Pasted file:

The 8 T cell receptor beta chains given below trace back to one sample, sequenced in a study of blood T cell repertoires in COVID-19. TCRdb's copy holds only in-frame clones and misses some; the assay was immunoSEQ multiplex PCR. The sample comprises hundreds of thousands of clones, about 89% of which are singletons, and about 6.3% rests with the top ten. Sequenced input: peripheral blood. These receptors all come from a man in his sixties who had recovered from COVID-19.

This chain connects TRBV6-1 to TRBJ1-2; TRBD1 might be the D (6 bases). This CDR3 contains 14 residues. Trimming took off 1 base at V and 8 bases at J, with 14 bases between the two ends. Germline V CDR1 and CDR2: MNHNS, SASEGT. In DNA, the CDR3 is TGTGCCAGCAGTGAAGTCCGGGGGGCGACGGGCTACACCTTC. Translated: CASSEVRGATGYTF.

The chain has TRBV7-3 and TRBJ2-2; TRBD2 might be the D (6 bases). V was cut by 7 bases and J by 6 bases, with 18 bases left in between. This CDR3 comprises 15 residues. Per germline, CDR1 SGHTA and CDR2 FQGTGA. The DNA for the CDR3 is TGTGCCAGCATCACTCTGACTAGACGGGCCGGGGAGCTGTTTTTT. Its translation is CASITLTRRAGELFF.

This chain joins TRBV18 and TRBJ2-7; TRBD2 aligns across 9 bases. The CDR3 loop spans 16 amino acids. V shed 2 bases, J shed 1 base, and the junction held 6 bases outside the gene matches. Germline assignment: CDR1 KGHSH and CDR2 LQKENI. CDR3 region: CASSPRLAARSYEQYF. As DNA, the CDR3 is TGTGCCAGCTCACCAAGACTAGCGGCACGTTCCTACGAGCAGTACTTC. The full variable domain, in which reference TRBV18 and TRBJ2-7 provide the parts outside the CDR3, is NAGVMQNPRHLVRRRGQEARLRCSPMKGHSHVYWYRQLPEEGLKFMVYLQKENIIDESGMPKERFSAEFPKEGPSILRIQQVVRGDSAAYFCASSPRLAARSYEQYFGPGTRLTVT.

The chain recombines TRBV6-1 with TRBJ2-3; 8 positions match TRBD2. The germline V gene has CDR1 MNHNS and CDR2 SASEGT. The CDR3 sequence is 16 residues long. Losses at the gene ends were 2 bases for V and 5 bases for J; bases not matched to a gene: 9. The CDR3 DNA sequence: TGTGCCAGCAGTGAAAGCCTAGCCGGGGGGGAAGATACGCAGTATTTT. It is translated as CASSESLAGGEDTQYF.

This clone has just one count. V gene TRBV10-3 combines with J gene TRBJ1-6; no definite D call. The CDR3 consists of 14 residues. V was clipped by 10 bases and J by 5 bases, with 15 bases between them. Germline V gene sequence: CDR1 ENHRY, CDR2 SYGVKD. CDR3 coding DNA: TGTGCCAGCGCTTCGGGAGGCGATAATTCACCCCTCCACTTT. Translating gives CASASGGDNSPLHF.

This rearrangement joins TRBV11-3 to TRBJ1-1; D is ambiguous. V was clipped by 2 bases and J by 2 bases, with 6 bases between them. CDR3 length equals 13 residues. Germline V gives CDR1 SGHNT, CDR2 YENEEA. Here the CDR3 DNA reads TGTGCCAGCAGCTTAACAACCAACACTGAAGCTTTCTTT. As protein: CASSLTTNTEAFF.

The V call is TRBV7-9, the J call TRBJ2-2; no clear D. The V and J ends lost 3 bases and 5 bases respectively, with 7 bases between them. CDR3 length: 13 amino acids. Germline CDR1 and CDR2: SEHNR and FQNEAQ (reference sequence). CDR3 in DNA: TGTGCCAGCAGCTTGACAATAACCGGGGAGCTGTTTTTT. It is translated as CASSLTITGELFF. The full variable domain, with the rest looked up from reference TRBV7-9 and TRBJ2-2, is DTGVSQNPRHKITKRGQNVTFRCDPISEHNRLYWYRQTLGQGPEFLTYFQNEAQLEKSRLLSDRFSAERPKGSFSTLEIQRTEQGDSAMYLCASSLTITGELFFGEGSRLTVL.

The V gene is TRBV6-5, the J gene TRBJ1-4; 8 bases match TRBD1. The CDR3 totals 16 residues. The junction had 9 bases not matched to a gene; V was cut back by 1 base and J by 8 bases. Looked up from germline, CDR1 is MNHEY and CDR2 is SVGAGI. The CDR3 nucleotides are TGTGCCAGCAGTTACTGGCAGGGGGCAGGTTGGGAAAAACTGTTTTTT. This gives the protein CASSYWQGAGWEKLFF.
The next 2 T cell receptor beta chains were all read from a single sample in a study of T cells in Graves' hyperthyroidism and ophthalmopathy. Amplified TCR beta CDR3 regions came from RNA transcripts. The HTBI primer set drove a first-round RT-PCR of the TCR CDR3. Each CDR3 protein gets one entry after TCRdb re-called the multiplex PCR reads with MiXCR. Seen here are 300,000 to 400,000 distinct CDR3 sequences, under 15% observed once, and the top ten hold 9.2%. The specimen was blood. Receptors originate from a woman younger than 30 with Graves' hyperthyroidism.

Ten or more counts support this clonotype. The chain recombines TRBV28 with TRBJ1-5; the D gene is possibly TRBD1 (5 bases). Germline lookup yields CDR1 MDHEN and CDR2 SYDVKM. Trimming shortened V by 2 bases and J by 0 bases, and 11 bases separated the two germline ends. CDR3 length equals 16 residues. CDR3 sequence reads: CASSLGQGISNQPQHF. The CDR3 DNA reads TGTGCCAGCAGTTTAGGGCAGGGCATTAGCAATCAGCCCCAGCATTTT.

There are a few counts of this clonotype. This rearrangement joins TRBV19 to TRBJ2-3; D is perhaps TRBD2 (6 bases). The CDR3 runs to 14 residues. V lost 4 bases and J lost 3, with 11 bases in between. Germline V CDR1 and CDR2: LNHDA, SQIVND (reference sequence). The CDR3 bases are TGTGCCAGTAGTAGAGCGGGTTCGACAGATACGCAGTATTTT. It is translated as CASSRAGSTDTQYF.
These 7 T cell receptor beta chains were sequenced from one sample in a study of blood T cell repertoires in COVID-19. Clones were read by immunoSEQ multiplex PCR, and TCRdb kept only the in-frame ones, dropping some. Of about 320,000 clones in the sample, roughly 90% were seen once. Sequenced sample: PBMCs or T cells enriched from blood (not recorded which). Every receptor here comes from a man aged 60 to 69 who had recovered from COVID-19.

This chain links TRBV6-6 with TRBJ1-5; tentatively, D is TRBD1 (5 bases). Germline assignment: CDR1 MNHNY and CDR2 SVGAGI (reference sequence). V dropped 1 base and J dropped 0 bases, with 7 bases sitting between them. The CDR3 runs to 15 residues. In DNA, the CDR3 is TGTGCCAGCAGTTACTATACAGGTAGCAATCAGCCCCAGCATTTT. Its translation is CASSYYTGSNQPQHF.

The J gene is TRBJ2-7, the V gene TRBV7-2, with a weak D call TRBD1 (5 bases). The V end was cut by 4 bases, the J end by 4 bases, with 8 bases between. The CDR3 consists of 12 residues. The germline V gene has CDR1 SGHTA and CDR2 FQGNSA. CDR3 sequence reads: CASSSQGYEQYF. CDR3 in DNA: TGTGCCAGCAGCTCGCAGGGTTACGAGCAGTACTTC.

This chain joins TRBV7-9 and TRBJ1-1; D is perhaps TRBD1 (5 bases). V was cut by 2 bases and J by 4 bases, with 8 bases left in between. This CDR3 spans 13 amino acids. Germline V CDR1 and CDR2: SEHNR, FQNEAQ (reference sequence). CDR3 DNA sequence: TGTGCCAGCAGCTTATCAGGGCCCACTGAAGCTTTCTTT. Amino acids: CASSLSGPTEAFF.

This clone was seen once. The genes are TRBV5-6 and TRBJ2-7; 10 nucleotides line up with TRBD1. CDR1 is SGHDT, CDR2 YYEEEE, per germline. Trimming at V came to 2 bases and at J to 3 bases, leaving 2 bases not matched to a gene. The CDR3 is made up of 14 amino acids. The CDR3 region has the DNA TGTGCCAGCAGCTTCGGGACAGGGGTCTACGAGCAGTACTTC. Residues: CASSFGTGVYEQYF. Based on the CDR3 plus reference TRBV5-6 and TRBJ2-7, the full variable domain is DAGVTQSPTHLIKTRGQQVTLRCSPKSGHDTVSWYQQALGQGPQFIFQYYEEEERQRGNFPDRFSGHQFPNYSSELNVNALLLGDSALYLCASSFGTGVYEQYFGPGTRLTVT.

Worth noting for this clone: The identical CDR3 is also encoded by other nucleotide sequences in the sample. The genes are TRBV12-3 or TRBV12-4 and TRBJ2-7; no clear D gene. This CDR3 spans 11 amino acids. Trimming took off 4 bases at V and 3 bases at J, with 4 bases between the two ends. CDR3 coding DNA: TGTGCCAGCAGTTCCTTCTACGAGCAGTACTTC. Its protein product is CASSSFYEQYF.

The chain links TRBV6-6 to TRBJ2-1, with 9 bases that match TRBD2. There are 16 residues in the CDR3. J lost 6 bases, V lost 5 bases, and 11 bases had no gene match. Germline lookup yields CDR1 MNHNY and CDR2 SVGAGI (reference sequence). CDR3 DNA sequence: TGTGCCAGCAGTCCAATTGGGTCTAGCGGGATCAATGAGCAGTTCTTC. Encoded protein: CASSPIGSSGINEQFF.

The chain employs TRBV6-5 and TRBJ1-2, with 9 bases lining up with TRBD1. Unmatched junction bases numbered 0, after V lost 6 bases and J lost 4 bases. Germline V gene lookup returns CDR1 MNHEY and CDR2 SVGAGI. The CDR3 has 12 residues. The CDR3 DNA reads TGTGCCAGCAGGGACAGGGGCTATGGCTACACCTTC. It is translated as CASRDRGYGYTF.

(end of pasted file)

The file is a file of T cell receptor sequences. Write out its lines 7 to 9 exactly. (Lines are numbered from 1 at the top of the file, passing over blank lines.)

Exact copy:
This rearrangement joins TRBV11-3 to TRBJ1-1; D is ambiguous. V was clipped by 2 bases and J by 2 bases, with 6 bases between them. CDR3 length equals 13 residues. Germline V gives CDR1 SGHNT, CDR2 YENEEA. Here the CDR3 DNA reads TGTGCCAGCAGCTTAACAACCAACACTGAAGCTTTCTTT. As protein: CASSLTTNTEAFF.

The V call is TRBV7-9, the J call TRBJ2-2; no clear D. The V and J ends lost 3 bases and 5 bases respectively, with 7 bases between them. CDR3 length: 13 amino acids. Germline CDR1 and CDR2: SEHNR and FQNEAQ (reference sequence). CDR3 in DNA: TGTGCCAGCAGCTTGACAATAACCGGGGAGCTGTTTTTT. It is translated as CASSLTITGELFF. The full variable domain, with the rest looked up from reference TRBV7-9 and TRBJ2-2, is DTGVSQNPRHKITKRGQNVTFRCDPISEHNRLYWYRQTLGQGPEFLTYFQNEAQLEKSRLLSDRFSAERPKGSFSTLEIQRTEQGDSAMYLCASSLTITGELFFGEGSRLTVL.

The V gene is TRBV6-5, the J gene TRBJ1-4; 8 bases match TRBD1. The CDR3 totals 16 residues. The junction had 9 bases not matched to a gene; V was cut back by 1 base and J by 8 bases. Looked up from germline, CDR1 is MNHEY and CDR2 is SVGAGI. The CDR3 nucleotides are TGTGCCAGCAGTTACTGGCAGGGGGCAGGTTGGGAAAAACTGTTTTTT. This gives the protein CASSYWQGAGWEKLFF.